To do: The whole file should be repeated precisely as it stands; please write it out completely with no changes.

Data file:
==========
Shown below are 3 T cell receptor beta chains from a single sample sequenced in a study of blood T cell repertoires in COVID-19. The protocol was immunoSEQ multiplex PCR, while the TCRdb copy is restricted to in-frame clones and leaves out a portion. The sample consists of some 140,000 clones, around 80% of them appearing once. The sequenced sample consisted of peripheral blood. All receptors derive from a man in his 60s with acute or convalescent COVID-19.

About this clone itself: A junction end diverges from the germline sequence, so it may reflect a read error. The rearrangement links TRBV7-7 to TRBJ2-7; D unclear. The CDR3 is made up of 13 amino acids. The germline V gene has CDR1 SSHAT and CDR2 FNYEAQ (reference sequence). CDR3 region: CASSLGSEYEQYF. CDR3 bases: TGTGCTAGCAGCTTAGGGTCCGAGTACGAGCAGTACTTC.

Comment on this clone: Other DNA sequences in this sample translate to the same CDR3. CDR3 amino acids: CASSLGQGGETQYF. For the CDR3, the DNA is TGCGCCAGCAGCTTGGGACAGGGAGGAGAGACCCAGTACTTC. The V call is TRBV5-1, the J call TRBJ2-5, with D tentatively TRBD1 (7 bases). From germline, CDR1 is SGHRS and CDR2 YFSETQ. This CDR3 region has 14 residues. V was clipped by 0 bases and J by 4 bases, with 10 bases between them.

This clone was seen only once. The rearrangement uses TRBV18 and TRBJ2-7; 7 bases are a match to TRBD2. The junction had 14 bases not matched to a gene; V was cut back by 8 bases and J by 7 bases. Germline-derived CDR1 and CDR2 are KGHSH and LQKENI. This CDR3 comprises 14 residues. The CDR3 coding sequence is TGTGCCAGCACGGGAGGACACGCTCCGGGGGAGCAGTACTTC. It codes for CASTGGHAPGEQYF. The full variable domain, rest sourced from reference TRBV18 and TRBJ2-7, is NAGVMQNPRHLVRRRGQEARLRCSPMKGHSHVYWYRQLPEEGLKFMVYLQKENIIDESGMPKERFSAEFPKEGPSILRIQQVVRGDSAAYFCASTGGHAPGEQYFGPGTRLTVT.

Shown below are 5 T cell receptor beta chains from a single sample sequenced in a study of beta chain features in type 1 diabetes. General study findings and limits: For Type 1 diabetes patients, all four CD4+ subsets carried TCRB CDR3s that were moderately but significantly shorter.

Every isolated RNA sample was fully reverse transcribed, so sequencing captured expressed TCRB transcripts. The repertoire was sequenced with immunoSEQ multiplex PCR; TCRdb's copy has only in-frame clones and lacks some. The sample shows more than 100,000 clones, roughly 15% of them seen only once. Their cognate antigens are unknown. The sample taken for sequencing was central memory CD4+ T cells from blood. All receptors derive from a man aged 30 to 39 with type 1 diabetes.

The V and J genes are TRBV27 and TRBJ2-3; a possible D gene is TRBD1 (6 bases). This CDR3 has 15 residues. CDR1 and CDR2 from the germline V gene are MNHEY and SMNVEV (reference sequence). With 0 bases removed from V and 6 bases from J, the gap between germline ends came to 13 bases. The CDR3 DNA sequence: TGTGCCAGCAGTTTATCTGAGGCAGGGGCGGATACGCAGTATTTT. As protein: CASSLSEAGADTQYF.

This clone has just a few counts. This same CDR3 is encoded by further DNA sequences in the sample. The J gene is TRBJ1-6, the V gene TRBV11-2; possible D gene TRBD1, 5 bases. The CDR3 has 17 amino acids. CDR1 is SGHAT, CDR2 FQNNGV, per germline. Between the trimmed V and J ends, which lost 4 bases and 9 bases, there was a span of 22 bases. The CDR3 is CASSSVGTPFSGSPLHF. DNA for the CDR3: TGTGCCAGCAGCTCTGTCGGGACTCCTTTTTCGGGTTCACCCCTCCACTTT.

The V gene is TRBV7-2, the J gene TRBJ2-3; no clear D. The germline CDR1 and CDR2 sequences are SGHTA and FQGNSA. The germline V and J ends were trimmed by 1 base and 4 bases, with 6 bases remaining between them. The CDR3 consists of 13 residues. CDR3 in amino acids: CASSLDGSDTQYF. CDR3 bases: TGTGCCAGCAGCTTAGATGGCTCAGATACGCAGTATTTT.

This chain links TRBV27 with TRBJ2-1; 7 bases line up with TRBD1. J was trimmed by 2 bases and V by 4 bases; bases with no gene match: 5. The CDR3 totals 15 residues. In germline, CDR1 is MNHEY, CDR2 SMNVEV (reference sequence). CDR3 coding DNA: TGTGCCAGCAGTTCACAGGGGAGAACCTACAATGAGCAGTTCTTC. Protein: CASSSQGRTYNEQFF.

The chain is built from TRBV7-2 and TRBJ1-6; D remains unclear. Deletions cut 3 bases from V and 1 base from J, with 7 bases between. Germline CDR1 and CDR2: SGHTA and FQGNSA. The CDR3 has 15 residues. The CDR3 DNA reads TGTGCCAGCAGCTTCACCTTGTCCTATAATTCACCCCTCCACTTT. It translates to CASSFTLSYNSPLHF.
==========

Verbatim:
Shown below are 3 T cell receptor beta chains from a single sample sequenced in a study of blood T cell repertoires in COVID-19. The protocol was immunoSEQ multiplex PCR, while the TCRdb copy is restricted to in-frame clones and leaves out a portion. The sample consists of some 140,000 clones, around 80% of them appearing once. The sequenced sample consisted of peripheral blood. All receptors derive from a man in his 60s with acute or convalescent COVID-19.

About this clone itself: A junction end diverges from the germline sequence, so it may reflect a read error. The rearrangement links TRBV7-7 to TRBJ2-7; D unclear. The CDR3 is made up of 13 amino acids. The germline V gene has CDR1 SSHAT and CDR2 FNYEAQ (reference sequence). CDR3 region: CASSLGSEYEQYF. CDR3 bases: TGTGCTAGCAGCTTAGGGTCCGAGTACGAGCAGTACTTC.

Comment on this clone: Other DNA sequences in this sample translate to the same CDR3. CDR3 amino acids: CASSLGQGGETQYF. For the CDR3, the DNA is TGCGCCAGCAGCTTGGGACAGGGAGGAGAGACCCAGTACTTC. The V call is TRBV5-1, the J call TRBJ2-5, with D tentatively TRBD1 (7 bases). From germline, CDR1 is SGHRS and CDR2 YFSETQ. This CDR3 region has 14 residues. V was clipped by 0 bases and J by 4 bases, with 10 bases between them.

This clone was seen only once. The rearrangement uses TRBV18 and TRBJ2-7; 7 bases are a match to TRBD2. The junction had 14 bases not matched to a gene; V was cut back by 8 bases and J by 7 bases. Germline-derived CDR1 and CDR2 are KGHSH and LQKENI. This CDR3 comprises 14 residues. The CDR3 coding sequence is TGTGCCAGCACGGGAGGACACGCTCCGGGGGAGCAGTACTTC. It codes for CASTGGHAPGEQYF. The full variable domain, rest sourced from reference TRBV18 and TRBJ2-7, is NAGVMQNPRHLVRRRGQEARLRCSPMKGHSHVYWYRQLPEEGLKFMVYLQKENIIDESGMPKERFSAEFPKEGPSILRIQQVVRGDSAAYFCASTGGHAPGEQYFGPGTRLTVT.

Shown below are 5 T cell receptor beta chains from a single sample sequenced in a study of beta chain features in type 1 diabetes. General study findings and limits: For Type 1 diabetes patients, all four CD4+ subsets carried TCRB CDR3s that were moderately but significantly shorter.

Every isolated RNA sample was fully reverse transcribed, so sequencing captured expressed TCRB transcripts. The repertoire was sequenced with immunoSEQ multiplex PCR; TCRdb's copy has only in-frame clones and lacks some. The sample shows more than 100,000 clones, roughly 15% of them seen only once. Their cognate antigens are unknown. The sample taken for sequencing was central memory CD4+ T cells from blood. All receptors derive from a man aged 30 to 39 with type 1 diabetes.

The V and J genes are TRBV27 and TRBJ2-3; a possible D gene is TRBD1 (6 bases). This CDR3 has 15 residues. CDR1 and CDR2 from the germline V gene are MNHEY and SMNVEV (reference sequence). With 0 bases removed from V and 6 bases from J, the gap between germline ends came to 13 bases. The CDR3 DNA sequence: TGTGCCAGCAGTTTATCTGAGGCAGGGGCGGATACGCAGTATTTT. As protein: CASSLSEAGADTQYF.

This clone has just a few counts. This same CDR3 is encoded by further DNA sequences in the sample. The J gene is TRBJ1-6, the V gene TRBV11-2; possible D gene TRBD1, 5 bases. The CDR3 has 17 amino acids. CDR1 is SGHAT, CDR2 FQNNGV, per germline. Between the trimmed V and J ends, which lost 4 bases and 9 bases, there was a span of 22 bases. The CDR3 is CASSSVGTPFSGSPLHF. DNA for the CDR3: TGTGCCAGCAGCTCTGTCGGGACTCCTTTTTCGGGTTCACCCCTCCACTTT.

The V gene is TRBV7-2, the J gene TRBJ2-3; no clear D. The germline CDR1 and CDR2 sequences are SGHTA and FQGNSA. The germline V and J ends were trimmed by 1 base and 4 bases, with 6 bases remaining between them. The CDR3 consists of 13 residues. CDR3 in amino acids: CASSLDGSDTQYF. CDR3 bases: TGTGCCAGCAGCTTAGATGGCTCAGATACGCAGTATTTT.

This chain links TRBV27 with TRBJ2-1; 7 bases line up with TRBD1. J was trimmed by 2 bases and V by 4 bases; bases with no gene match: 5. The CDR3 totals 15 residues. In germline, CDR1 is MNHEY, CDR2 SMNVEV (reference sequence). CDR3 coding DNA: TGTGCCAGCAGTTCACAGGGGAGAACCTACAATGAGCAGTTCTTC. Protein: CASSSQGRTYNEQFF.

The chain is built from TRBV7-2 and TRBJ1-6; D remains unclear. Deletions cut 3 bases from V and 1 base from J, with 7 bases between. Germline CDR1 and CDR2: SGHTA and FQGNSA. The CDR3 has 15 residues. The CDR3 DNA reads TGTGCCAGCAGCTTCACCTTGTCCTATAATTCACCCCTCCACTTT. It translates to CASSFTLSYNSPLHF.